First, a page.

What are the Different Types of Stroke?
By Sidney Earley, NP
The month of May was stroke awareness month, but it is important all year long to understand stroke, a leading cause of death and serious, long-term disability. Stroke is an all-encompassing word for damage to the brain. Strokes are either ischemic, when a vessel supplying blood to the brain is obstructed, or hemorrhagic, the result of a weakened blood vessel that ruptures and bleeds into the surrounding brain.
The American Heart Association estimates that 87 percent of strokes are ischemic. The causes of ischemic stroke include plaque deposits in the vessels, irregular heartbeat, heart structure problems, and clotting disorders.
Plaque is substance that can build up in your vessels throughout your body. Plaque is made up of many components, with high cholesterol being the primary risk factor that contributes to plaque buildup. Plaque deposits narrow the vessels through which blood to passes, limiting the amount of blood necessary to supply the tissues. Plaque also can break off and block blood flow.
If you are diagnosed with high cholesterol, treatment is with a statin, a drug from the class HMG CoA reductase inhibitors. These medications work to help lower the cholesterol in the blood. Your medical provider also may place you on antiplatelet therapy; common medications include aspirin and Plavix. There are also tests that can be done to help identify if you have narrow vessels. However, these tests are not ordered routinely. If you are found to have a narrow vessel in your neck, for example, there are options to open the vessel including balloon angioplasty and the placement of a stent to keep the artery open. Imaging and treatment is determined by the patient’s care team.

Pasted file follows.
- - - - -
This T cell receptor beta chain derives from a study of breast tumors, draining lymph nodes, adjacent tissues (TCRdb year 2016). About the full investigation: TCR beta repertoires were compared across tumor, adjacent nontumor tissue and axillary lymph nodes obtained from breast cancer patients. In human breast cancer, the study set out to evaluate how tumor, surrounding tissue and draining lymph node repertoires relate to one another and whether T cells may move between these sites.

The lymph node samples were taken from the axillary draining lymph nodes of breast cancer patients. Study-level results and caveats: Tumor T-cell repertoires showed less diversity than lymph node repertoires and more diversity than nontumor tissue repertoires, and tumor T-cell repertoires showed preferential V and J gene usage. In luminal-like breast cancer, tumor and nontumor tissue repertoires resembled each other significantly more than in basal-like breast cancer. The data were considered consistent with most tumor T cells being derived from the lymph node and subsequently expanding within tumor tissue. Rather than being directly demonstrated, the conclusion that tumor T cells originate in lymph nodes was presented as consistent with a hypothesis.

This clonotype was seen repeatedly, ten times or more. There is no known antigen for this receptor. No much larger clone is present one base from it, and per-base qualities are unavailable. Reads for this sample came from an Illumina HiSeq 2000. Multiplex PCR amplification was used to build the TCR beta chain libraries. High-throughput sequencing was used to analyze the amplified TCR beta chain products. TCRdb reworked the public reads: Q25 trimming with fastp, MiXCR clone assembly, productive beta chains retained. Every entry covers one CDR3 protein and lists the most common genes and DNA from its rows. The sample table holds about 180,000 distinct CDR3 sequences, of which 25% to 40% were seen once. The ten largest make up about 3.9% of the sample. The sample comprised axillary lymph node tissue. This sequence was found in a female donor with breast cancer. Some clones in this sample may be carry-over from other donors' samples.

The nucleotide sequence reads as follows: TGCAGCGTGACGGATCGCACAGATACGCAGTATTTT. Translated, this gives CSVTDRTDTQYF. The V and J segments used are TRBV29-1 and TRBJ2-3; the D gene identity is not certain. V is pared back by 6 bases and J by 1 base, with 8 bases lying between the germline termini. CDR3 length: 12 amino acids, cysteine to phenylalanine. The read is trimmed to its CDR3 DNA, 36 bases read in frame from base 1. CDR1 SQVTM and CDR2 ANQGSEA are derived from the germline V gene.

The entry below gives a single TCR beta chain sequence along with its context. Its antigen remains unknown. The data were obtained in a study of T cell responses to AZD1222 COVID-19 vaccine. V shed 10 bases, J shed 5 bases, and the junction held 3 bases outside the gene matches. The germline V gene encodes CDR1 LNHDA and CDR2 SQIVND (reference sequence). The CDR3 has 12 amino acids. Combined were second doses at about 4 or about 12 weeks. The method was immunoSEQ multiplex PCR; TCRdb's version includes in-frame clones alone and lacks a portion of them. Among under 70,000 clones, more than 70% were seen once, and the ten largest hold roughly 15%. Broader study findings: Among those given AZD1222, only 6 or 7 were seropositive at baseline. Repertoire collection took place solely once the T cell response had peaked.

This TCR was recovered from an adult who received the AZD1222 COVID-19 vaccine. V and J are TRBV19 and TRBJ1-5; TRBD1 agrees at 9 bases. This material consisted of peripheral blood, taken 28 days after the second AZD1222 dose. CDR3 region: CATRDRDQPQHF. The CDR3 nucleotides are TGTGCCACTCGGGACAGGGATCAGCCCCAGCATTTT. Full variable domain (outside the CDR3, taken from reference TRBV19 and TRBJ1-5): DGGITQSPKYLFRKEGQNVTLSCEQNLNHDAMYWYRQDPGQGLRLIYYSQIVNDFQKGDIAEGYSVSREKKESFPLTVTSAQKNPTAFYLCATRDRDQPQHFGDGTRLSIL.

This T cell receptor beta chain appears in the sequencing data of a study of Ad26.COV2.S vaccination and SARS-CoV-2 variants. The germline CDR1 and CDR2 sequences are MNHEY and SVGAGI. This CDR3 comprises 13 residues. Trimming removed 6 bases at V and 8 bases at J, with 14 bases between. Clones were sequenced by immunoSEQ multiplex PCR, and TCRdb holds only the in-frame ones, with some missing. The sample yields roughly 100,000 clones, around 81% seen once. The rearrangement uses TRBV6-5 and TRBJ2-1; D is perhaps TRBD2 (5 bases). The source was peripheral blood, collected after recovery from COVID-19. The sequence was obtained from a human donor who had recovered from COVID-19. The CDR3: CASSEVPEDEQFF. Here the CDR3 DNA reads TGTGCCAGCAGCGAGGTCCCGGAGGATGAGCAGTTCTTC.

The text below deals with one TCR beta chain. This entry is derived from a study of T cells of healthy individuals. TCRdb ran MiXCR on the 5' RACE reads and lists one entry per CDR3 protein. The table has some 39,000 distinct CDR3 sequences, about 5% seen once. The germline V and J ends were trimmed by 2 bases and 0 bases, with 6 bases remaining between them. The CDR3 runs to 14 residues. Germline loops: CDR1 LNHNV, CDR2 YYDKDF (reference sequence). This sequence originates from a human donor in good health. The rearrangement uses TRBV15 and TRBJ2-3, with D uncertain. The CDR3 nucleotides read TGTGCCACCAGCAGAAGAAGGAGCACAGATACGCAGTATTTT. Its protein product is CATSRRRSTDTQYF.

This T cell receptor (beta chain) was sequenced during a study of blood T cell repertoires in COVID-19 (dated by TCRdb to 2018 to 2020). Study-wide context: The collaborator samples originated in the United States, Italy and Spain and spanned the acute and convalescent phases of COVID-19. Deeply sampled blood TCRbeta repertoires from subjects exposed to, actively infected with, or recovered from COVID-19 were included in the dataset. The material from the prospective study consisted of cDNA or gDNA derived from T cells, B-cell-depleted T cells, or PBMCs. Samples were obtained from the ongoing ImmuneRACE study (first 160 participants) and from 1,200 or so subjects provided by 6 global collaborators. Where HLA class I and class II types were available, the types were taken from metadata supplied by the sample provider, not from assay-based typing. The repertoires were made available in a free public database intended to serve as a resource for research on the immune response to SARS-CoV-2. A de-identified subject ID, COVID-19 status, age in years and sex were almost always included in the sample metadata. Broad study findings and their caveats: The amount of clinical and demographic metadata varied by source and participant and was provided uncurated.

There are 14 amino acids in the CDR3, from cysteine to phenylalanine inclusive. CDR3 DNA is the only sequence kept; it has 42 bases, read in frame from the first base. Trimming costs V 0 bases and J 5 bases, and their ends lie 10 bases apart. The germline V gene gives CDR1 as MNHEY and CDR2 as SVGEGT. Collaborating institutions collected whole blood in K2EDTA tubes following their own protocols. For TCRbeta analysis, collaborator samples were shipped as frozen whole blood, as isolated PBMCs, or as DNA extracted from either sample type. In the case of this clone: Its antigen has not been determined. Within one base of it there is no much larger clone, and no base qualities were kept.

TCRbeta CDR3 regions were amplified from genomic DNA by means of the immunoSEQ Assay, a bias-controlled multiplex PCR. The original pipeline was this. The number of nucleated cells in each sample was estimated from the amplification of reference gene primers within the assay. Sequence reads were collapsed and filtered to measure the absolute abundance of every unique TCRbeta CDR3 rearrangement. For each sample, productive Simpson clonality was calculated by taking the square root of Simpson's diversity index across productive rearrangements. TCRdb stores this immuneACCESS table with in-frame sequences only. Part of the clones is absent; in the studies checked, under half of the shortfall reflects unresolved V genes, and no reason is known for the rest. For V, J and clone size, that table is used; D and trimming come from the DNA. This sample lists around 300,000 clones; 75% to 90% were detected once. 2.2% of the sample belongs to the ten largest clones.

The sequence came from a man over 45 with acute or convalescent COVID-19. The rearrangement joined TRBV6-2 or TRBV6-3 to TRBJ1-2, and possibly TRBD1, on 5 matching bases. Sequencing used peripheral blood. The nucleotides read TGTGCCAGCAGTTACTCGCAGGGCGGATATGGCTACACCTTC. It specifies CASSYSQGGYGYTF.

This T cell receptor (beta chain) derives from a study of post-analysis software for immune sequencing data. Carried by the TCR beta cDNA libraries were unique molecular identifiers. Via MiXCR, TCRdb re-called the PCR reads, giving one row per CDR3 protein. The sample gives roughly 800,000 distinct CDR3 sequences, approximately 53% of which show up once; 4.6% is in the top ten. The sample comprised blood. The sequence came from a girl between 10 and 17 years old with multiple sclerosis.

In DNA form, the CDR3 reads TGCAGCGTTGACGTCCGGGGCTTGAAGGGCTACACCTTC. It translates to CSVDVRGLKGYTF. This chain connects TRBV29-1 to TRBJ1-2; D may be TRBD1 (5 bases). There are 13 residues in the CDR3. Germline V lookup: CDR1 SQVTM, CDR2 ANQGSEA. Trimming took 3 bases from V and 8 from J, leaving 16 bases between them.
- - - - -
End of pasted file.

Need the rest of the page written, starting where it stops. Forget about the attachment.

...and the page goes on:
Heart disease also can lead to stroke. Atrial fibrillation, the most common arrhythmia, increases the risk of stroke five times. Atrial fibrillation is an ineffective pumping of the top portion of the heart or the “atria.” When the atria can’t pump effectively, blood becomes stagnant and may result in blood clots that can travel to the brain, resulting in stroke. People with this type of heart rhythm usually are treated with a blood thinner to prevent from clot formation.
A stroke also can be the result of a patent foramen ovale (PFO), a hole in the heart that didn’t close the way it should after birth. PFOs allow blood clots to easily pass to the brain. Diagnosis is by echocardiogram, which creates an image of the heart using ultrasound. PFOs can be treated with aspirin, anticoagulants or catheter closure.
Hemorrhagic stroke, or bleeding in the brain, is the less common form of stroke. The two primary types are intracerebral hemorrhage and subarachnoid hemorrhage. Intracerebral hemorrhages are most commonly caused by trauma, vascular malformation, and high blood pressure. Subarachnoid hemorrhage occurs in the area between the brain and its protective covering. Subarachnoid hemorrhages can either be traumatic, caused by an injury or accident, or nontraumatic, usually caused by the rupture of an aneurysm. Aneurysm rupture is responsible for subarachnoid hemorrhage in 80 percent of patients. An aneurysm is the outpouching of a vessel in the brain. A good analogy is a bulge in a tire on your car. Just as a tire may blow from the bulge, an aneurysm can burst and cause bleeding in your brain. Treatment options for aneurysms include embolization or blocking of the blood from entering the brain, which eliminate the risk of rupture.
For more information, or to take your free stroke risk assessment, go to https://www.centrahealth.com/neurology
* Neurointerventional radiology specializes in the diagnosis and treatment of vascular problems in the neck and brain, including narrow vessels, blood clots, and aneurysms via a catheter usually inserted in the wrist or groin.
Sidney Early is a Nurse Practitioner that works in Neurointerventional radiology at CMG-Neurology Center. Learn more from Sidney on our podcast – https://centrascripts.com/episode/lets-talk-about-stroke-month/